Dear Daughter: I was (not) a knockout in high school

A colleague at a client’s office told me the other day that I must have been a knock-out in high school. I almost fell to the ground from belly aching laughter. As flattering as it may have sounded, she couldn’t have been more wrong. And as much as I like the way I look (on most days), I know that back in high school, I looked like a distant relative of the Teenage Mutant Ninja Turtles.

No, no. Not April O’Neill. 

The turtles.

megan-fox-vs-michaelangelo
What they thought I looked like: Megan Fox as April O’neill VS What I really looked like: Michaelangelo (because a real picture of seventeen-year-old me is to crazy for the weird wide web)

Out of curiosity, I asked her what made her think that way (of course, as I *casually* flipped my hair). She said that it’s because, every time I open my mouth to speak, I exude a confidence, like one of those popular girls in high school. Once again, I almost fell to the ground from another round of belly-aching laughter. What a ridiculous thing to say, I thought. However, I believe that if my seventeen-year-old self heard that seventeen years later she would be thought as one of the popular girls, she would definitely be squealing with delight.

You see, I wasn’t a very happy seventeen-year-old. I struggled a lot with body image and insecurities issues. I was not the smartest girl in my class, and in an all-girl school, I know I was definitely not the prettiest. I didn’t have that many friends. I was scared most of the time. I often wished I was anywhere else but here and anyone else but me. I didn’t like myself very much. However, along the way, something changed. I changed. I found my confidence. And then later, I learned my self-worth.

If you looked up the words ‘confidence’ and ‘self-worth’, you will find that while the two are often interlinked and mistaken for one another, they are actually two very different things. Confidence is how a person feels about her abilities in a particular area or situation. For example, I can be confident when I am talking to a group of people, but I have low confidence when it comes to math or posing in front of a camera. Self-worth, on the other hand, is knowing who I am and how I value myself.

I often wondered when I began to gain my confidence. But every time I look back on my journey, I would always think that it started when I began to really ‘live’ in college. Those four years I spent in college were the best of my teenage life! (I really don’t know how to tell you the whole story without boring the living daylights out of you on this letter, but I’d really love to tell you about it when we have the time.) To keep it short though, during those four years, I made new friends – people who I actually liked and who liked me back. I had crazy experiences. I found out what I was good at. Studying communications became really interesting and I started getting good grades. I began to think that I was actually good at something and I think that part of me gained some confidence, at least in the professional world. But I still didn’t like myself very much.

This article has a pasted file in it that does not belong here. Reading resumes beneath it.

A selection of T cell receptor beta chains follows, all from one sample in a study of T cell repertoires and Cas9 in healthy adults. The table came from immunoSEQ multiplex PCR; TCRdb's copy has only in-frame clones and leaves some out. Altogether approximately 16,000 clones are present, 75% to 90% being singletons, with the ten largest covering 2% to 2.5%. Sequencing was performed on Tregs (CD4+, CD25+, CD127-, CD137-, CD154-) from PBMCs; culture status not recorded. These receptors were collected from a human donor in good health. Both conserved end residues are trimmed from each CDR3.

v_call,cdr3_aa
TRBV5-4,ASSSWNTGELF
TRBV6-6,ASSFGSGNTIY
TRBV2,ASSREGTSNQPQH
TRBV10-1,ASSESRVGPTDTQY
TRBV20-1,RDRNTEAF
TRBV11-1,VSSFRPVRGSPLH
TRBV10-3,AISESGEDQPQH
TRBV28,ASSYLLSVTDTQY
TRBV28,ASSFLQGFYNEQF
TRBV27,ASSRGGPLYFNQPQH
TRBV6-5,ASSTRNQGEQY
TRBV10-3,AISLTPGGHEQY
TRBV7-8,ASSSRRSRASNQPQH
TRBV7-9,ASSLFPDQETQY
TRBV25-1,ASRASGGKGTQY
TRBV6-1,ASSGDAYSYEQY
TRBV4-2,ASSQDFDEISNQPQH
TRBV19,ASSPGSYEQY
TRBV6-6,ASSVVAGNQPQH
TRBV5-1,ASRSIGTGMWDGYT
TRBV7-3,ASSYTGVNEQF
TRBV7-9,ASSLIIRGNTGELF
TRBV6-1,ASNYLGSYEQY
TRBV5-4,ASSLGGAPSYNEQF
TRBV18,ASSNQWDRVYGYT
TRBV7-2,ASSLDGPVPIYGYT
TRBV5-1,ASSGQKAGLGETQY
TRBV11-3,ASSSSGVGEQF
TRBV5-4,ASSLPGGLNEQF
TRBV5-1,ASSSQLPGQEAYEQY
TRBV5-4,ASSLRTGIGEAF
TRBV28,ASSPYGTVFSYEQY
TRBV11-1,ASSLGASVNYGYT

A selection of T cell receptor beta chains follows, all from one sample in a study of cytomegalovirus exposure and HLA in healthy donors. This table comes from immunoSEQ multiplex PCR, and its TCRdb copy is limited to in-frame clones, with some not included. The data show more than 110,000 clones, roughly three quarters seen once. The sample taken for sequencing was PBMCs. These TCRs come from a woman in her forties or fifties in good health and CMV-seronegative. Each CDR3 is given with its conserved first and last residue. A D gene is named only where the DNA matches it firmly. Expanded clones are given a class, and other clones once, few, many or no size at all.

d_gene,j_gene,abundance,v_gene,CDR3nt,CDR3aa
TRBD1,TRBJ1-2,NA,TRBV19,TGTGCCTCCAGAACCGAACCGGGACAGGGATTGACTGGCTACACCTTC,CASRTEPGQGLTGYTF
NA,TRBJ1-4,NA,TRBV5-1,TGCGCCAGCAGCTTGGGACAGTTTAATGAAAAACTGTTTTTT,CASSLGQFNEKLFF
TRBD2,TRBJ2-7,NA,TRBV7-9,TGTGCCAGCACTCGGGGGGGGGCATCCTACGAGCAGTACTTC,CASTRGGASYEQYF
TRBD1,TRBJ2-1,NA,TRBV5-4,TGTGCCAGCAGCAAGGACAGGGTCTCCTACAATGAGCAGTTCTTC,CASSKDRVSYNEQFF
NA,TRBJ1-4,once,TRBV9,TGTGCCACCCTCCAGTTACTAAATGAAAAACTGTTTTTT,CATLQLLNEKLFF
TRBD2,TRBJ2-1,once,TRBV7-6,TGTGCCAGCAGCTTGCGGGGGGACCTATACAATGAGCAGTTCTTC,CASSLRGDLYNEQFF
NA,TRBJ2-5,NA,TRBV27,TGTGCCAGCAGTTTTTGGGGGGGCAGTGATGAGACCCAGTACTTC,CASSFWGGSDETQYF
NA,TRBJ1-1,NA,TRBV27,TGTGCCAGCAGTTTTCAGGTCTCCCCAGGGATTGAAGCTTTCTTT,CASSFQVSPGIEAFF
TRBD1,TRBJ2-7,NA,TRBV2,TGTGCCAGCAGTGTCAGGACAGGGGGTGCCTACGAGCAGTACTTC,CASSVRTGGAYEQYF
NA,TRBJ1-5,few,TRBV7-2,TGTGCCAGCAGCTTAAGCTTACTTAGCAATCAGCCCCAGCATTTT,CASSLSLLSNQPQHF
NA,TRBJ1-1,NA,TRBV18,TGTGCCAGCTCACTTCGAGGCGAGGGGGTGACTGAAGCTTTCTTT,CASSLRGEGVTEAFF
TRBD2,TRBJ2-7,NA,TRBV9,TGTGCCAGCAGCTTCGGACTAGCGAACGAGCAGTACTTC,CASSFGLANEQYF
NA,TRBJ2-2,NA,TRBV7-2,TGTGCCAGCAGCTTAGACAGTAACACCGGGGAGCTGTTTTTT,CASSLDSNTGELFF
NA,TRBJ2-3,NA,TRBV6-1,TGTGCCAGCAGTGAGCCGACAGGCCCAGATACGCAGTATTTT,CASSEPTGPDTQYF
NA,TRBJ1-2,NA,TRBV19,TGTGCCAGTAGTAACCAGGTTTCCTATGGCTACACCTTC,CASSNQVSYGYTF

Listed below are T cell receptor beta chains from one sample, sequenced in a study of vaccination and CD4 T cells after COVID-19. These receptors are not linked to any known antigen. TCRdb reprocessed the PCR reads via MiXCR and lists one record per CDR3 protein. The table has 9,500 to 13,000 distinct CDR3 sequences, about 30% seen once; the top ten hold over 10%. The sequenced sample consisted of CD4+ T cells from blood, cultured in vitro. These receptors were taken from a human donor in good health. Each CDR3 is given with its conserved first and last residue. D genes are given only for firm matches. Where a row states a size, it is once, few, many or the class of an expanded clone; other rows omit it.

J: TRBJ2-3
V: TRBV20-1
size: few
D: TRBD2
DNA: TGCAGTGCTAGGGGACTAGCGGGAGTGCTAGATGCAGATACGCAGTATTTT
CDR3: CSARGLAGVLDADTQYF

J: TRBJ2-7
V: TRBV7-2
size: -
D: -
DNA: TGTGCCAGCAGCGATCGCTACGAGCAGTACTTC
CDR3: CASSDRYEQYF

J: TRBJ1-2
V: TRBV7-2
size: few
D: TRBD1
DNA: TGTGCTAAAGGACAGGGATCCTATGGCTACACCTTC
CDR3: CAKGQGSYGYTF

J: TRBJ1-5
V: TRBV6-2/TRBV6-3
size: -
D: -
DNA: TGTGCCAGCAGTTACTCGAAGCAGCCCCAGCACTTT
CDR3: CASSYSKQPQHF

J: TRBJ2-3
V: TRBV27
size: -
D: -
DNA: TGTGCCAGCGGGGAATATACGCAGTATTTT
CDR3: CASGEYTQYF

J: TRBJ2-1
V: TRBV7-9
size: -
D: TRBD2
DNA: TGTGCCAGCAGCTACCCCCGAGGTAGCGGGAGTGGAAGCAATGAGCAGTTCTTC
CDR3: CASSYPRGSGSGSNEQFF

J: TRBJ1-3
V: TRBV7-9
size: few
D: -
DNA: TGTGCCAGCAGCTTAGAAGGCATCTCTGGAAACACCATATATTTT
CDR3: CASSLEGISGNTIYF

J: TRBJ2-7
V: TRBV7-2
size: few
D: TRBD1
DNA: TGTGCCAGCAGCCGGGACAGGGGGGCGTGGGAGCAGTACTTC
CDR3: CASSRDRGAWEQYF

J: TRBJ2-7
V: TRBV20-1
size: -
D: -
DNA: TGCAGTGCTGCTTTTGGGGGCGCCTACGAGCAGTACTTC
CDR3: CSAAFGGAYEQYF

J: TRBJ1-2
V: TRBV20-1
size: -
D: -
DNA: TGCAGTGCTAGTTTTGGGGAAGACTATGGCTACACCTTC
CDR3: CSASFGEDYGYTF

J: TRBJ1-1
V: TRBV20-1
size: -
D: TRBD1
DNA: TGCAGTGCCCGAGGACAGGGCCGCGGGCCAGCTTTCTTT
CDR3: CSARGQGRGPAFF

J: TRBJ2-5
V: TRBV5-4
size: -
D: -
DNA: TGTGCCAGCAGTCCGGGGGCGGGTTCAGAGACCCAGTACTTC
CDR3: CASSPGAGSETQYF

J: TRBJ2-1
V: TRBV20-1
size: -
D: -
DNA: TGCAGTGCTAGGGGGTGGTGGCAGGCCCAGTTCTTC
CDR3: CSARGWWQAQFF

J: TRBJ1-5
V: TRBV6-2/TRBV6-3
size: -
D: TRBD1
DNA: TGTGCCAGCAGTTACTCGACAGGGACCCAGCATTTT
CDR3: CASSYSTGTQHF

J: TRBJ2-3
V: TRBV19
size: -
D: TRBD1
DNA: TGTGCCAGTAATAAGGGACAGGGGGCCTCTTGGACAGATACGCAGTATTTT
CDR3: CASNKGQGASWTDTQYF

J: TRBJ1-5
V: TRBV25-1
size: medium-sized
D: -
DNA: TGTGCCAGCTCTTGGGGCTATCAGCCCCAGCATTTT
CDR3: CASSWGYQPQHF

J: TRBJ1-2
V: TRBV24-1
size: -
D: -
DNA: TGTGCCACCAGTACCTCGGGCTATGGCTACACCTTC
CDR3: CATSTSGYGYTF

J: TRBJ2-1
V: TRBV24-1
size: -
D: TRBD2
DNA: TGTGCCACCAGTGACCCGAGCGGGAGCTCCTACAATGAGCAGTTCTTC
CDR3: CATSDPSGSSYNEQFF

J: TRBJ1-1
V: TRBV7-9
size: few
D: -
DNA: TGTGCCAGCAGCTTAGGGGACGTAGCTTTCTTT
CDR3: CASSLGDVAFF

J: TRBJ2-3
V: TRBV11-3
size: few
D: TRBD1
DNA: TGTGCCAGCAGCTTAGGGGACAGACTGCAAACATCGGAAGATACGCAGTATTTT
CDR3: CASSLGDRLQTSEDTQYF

Straight out of college, I met your father. I really liked him right off the bat. He was smart, easy to talk to, and he had the best ideas! I thought he was such a cool guy who was destined for greatness (I still think of him like that, by the way!) And the crazy thing was that he really liked me back. It was weird at first, especially when my insecurities would surface and I’d end up awkwardly asking him for reassurance as I repeatedly asked about what he liked about me. Wait, in fact, I’d often doubted if he even like me at all, because why should he? But you know, his patience to answer my questions every time really paid off and I know that I really gained my confidence in myself as a whole, when I learned to view myself through his eyes.

It didn’t happen overnight, but over the years, I have learned to see what he saw in me and I began to like what I see. I wish I could tell you that I started liking myself just because I decided to like myself and that was it. But it wasn’t. I needed someone to help me. I needed to borrow someone’s “eyes” to help me see and to help me to like what I see. And when I started liking myself, that’s when I found my self-worth. That’s when I began to really value myself.

I dug up an old picture of myself the other day and showed it to my friend at work who thought I was a knockout in high school. We all had a good laugh over it, because I was, in fact, a knockout – a Teenage Mutant Ninja Turtles kind of knock-out! I mean, I wasn’t going to refrain from pointing out how wrong she was and we weren’t going to avoid talking about the fact that I looked absolutely ridiculous! Not that I don’t look ridiculous now, I still do (more often than not). But I guess the difference is that I like who I am today… ridiculous look and all.

Everyone is made beautiful. If you can’t see it, maybe you need to adjust your vision. The world is going to tell you many things, but I want you to remember that “beauty is in the eye of the beholder”. If you need to borrow someone’s “eyes” to see just how beautiful you are, then by all means, please do. Your father and I will always be willing to lend our eyes to you, to make you see just how beautiful you are. You are wonderfully and fearfully made and the plans made for you is great. And I will never cease telling you exactly that.

With all my love,

Mama

(The extremely edited version of) This post was first published on www.axioo.com

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